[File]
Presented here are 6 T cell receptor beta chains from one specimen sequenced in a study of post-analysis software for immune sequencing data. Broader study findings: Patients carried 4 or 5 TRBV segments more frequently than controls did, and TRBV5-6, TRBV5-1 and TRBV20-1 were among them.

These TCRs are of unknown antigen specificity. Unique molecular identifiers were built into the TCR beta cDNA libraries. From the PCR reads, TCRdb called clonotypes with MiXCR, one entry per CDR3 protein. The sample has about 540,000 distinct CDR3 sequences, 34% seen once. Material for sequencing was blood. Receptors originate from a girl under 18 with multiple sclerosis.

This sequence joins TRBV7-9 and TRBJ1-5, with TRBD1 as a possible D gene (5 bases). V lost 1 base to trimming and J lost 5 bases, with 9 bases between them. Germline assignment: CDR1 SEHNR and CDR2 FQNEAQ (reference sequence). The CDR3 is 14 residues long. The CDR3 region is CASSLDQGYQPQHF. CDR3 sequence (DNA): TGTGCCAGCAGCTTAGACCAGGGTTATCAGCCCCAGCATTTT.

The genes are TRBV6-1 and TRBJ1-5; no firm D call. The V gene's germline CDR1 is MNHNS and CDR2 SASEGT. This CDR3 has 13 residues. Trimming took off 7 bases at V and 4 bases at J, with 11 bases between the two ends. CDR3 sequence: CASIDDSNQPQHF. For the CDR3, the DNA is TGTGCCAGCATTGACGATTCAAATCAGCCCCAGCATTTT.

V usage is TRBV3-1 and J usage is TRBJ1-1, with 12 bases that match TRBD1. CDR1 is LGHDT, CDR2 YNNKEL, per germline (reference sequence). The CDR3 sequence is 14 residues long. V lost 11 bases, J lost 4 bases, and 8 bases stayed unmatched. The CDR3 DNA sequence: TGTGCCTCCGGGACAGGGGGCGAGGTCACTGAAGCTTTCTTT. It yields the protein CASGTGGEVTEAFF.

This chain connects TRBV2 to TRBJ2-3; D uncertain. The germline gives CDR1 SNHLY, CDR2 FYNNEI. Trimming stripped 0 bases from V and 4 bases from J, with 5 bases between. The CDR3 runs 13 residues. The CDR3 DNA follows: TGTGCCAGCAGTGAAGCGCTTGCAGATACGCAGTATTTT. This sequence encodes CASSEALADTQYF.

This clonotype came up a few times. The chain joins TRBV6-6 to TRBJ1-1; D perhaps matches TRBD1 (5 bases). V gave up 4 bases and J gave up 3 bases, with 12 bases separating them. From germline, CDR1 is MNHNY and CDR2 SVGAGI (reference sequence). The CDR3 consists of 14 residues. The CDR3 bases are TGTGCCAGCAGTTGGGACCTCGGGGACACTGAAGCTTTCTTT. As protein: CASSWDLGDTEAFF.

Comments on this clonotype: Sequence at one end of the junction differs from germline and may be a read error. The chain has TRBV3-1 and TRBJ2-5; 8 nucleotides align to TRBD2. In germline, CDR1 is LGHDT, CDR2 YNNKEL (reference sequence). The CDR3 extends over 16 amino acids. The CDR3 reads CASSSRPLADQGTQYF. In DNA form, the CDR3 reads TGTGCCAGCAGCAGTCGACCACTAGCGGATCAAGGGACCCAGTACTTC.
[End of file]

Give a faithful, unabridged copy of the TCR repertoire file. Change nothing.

Presented here are 6 T cell receptor beta chains from one specimen sequenced in a study of post-analysis software for immune sequencing data. Broader study findings: Patients carried 4 or 5 TRBV segments more frequently than controls did, and TRBV5-6, TRBV5-1 and TRBV20-1 were among them.

These TCRs are of unknown antigen specificity. Unique molecular identifiers were built into the TCR beta cDNA libraries. From the PCR reads, TCRdb called clonotypes with MiXCR, one entry per CDR3 protein. The sample has about 540,000 distinct CDR3 sequences, 34% seen once. Material for sequencing was blood. Receptors originate from a girl under 18 with multiple sclerosis.

This sequence joins TRBV7-9 and TRBJ1-5, with TRBD1 as a possible D gene (5 bases). V lost 1 base to trimming and J lost 5 bases, with 9 bases between them. Germline assignment: CDR1 SEHNR and CDR2 FQNEAQ (reference sequence). The CDR3 is 14 residues long. The CDR3 region is CASSLDQGYQPQHF. CDR3 sequence (DNA): TGTGCCAGCAGCTTAGACCAGGGTTATCAGCCCCAGCATTTT.

The genes are TRBV6-1 and TRBJ1-5; no firm D call. The V gene's germline CDR1 is MNHNS and CDR2 SASEGT. This CDR3 has 13 residues. Trimming took off 7 bases at V and 4 bases at J, with 11 bases between the two ends. CDR3 sequence: CASIDDSNQPQHF. For the CDR3, the DNA is TGTGCCAGCATTGACGATTCAAATCAGCCCCAGCATTTT.

V usage is TRBV3-1 and J usage is TRBJ1-1, with 12 bases that match TRBD1. CDR1 is LGHDT, CDR2 YNNKEL, per germline (reference sequence). The CDR3 sequence is 14 residues long. V lost 11 bases, J lost 4 bases, and 8 bases stayed unmatched. The CDR3 DNA sequence: TGTGCCTCCGGGACAGGGGGCGAGGTCACTGAAGCTTTCTTT. It yields the protein CASGTGGEVTEAFF.

This chain connects TRBV2 to TRBJ2-3; D uncertain. The germline gives CDR1 SNHLY, CDR2 FYNNEI. Trimming stripped 0 bases from V and 4 bases from J, with 5 bases between. The CDR3 runs 13 residues. The CDR3 DNA follows: TGTGCCAGCAGTGAAGCGCTTGCAGATACGCAGTATTTT. This sequence encodes CASSEALADTQYF.

This clonotype came up a few times. The chain joins TRBV6-6 to TRBJ1-1; D perhaps matches TRBD1 (5 bases). V gave up 4 bases and J gave up 3 bases, with 12 bases separating them. From germline, CDR1 is MNHNY and CDR2 SVGAGI (reference sequence). The CDR3 consists of 14 residues. The CDR3 bases are TGTGCCAGCAGTTGGGACCTCGGGGACACTGAAGCTTTCTTT. As protein: CASSWDLGDTEAFF.

Comments on this clonotype: Sequence at one end of the junction differs from germline and may be a read error. The chain has TRBV3-1 and TRBJ2-5; 8 nucleotides align to TRBD2. In germline, CDR1 is LGHDT, CDR2 YNNKEL (reference sequence). The CDR3 extends over 16 amino acids. The CDR3 reads CASSSRPLADQGTQYF. In DNA form, the CDR3 reads TGTGCCAGCAGCAGTCGACCACTAGCGGATCAAGGGACCCAGTACTTC.